An analysis of the cost-effectiveness of starting insulin detemir in insulin-naïve people with type 2 diabetes.
J Med Econ. 2014 Nov 19;:1-28
Authors: Home P, Baik SH, González Gálvez G, Malek R, Nikolajsen A
Abstract Aims: There is limited evidence with respect to the cost-effectiveness of starting insulin in people with diabetes outside the 'western' world. The aim of this study was to assess the cost-effectiveness of starting basal insulin treatment with insulin detemir in people with type 2 diabetes (T2D) inadequately controlled on oral glucose-lowering drugs (OGLDs) in Mexico, South Korea, India, Indonesia and Algeria. Methods: The IMS CORE Diabetes Model was used to project clinical and cost outcomes over a 30-year time horizon. Clinical outcomes, baseline characteristics and health state utility data were taken from the A1chieve study. A 1-year analysis was also conducted based on treatment costs and quality-of-life data. Incremental cost-effectiveness ratios (ICERs) were expressed as a fraction of GDP per capita, and WHO-CHOICE recommendations (ICER <3.0) used to define cost-effectiveness. Results: Starting insulin detemir was associated with a projected increase in life expectancy (≥1 year) and was considered cost-effective in all of the studied populations with ICERs of -0.02 (Mexico), 0.00 (South Korea), 0.48 (India), 0.12 (Indonesia) and 0.88 (Algeria) GDP/quality-adjusted life-year. Cost-effectiveness was maintained after conducting sensitivity analyses in the 30-year and 1-year analyses. A projected increase in treatment costs was partially offset by a reduction in complications. The difference in overall costs between insulin detemir and OGLDs alone was USD518, 1431, 3510, 15 and 5219, respectively. Conclusion: Changes in clinical outcomes associated with starting insulin detemir in insulin-naïve individuals with T2D resulted in health gains that made the intervention cost-effective in five countries with distinct healthcare resources.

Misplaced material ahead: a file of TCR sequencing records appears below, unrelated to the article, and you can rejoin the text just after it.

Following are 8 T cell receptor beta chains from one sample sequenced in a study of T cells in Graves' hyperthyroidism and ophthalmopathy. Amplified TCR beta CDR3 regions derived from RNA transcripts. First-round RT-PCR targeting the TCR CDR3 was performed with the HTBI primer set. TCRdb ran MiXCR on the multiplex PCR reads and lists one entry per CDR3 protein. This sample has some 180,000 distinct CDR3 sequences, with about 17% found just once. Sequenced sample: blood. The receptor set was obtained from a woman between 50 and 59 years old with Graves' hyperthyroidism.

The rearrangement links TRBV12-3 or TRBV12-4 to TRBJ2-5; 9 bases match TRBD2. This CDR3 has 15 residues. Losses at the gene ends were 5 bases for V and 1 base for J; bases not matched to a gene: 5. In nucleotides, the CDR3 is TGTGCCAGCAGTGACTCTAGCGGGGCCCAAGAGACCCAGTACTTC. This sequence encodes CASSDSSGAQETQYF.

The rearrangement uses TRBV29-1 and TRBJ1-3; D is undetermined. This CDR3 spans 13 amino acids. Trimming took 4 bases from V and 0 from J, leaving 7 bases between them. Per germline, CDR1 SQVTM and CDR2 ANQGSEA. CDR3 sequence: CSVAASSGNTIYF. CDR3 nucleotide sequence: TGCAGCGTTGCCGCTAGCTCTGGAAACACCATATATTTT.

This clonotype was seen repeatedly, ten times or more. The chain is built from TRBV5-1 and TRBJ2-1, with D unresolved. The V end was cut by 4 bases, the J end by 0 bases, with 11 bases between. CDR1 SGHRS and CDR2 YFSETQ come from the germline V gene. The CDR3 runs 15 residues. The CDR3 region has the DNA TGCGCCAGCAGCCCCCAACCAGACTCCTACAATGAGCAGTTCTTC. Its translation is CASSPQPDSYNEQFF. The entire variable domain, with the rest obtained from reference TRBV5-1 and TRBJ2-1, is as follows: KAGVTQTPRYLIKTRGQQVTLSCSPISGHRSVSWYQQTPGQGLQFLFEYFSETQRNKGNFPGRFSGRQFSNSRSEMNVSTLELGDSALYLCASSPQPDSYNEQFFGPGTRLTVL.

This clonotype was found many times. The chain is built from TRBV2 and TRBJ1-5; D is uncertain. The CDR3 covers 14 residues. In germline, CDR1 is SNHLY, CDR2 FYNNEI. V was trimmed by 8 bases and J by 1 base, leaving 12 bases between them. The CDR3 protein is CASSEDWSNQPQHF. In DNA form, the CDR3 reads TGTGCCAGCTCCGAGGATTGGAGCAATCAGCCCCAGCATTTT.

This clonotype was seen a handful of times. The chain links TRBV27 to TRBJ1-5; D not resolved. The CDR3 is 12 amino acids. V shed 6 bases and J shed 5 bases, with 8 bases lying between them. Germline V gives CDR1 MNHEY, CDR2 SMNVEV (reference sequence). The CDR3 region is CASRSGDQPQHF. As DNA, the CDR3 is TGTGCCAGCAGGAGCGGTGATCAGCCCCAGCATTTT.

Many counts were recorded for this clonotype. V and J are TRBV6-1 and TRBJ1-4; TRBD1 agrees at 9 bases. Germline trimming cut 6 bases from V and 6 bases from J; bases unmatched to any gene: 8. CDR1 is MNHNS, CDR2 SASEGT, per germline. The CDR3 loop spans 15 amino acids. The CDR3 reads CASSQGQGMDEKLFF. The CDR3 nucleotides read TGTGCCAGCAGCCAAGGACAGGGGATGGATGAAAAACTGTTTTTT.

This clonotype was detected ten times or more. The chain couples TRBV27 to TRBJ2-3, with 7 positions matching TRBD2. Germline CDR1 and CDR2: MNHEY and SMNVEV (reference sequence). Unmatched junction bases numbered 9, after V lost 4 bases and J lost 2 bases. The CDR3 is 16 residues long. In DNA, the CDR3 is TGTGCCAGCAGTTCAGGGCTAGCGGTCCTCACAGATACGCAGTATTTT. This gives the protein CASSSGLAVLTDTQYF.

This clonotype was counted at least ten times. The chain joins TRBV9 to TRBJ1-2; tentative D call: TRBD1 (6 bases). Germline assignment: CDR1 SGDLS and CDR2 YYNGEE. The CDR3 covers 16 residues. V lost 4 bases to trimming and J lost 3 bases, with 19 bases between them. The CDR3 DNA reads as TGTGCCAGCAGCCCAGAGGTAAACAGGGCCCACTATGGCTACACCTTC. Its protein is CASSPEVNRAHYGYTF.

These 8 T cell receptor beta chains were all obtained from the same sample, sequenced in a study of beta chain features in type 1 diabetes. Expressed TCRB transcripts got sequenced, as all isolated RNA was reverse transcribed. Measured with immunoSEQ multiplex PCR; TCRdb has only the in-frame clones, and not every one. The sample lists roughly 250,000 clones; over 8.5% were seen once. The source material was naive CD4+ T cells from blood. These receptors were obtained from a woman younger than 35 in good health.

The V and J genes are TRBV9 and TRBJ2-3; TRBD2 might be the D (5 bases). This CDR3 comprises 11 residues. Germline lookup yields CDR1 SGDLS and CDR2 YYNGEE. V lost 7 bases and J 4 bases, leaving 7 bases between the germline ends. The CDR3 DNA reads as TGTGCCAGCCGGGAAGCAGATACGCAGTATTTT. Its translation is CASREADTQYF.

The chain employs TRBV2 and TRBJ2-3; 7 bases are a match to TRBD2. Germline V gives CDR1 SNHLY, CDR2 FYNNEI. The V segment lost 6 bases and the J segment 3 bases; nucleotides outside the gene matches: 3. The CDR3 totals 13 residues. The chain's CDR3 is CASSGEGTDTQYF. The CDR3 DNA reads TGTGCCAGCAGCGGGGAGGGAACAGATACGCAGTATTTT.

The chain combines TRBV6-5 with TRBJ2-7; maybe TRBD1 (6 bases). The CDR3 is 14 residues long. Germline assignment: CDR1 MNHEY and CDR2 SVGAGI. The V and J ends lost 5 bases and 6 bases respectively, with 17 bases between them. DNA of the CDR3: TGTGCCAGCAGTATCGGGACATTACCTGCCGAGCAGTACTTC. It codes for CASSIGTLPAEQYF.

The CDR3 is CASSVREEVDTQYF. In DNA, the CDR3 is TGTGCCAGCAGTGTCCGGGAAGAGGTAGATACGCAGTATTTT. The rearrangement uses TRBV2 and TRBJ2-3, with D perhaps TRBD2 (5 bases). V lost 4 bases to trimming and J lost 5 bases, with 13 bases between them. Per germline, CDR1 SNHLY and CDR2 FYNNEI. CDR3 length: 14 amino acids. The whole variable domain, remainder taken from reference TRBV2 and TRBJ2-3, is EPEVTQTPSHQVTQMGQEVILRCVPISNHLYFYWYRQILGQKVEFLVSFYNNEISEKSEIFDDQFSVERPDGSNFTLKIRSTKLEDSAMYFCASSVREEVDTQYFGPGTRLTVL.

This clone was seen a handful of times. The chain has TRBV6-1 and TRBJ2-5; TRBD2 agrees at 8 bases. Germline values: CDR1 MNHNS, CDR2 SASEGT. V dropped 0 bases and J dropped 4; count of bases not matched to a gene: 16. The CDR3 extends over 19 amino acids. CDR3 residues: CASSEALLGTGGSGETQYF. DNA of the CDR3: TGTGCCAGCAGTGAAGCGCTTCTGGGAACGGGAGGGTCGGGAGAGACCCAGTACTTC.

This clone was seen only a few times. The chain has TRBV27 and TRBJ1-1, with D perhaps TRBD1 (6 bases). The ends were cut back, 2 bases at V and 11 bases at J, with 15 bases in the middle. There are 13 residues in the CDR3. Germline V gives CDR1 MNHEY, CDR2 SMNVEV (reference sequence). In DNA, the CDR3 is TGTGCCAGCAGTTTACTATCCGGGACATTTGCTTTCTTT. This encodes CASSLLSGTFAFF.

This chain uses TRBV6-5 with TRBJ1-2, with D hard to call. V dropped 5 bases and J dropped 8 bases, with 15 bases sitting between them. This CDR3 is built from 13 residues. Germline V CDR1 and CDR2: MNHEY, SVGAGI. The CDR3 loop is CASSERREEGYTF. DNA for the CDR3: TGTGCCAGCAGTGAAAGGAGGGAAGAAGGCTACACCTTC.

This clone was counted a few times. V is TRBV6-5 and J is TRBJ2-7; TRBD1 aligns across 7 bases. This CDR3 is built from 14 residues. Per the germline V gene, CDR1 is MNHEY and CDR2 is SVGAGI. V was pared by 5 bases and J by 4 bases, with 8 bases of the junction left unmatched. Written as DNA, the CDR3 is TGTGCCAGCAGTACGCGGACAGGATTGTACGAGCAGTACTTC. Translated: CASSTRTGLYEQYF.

PMID: 25407031 [PubMed - as supplied by publisher]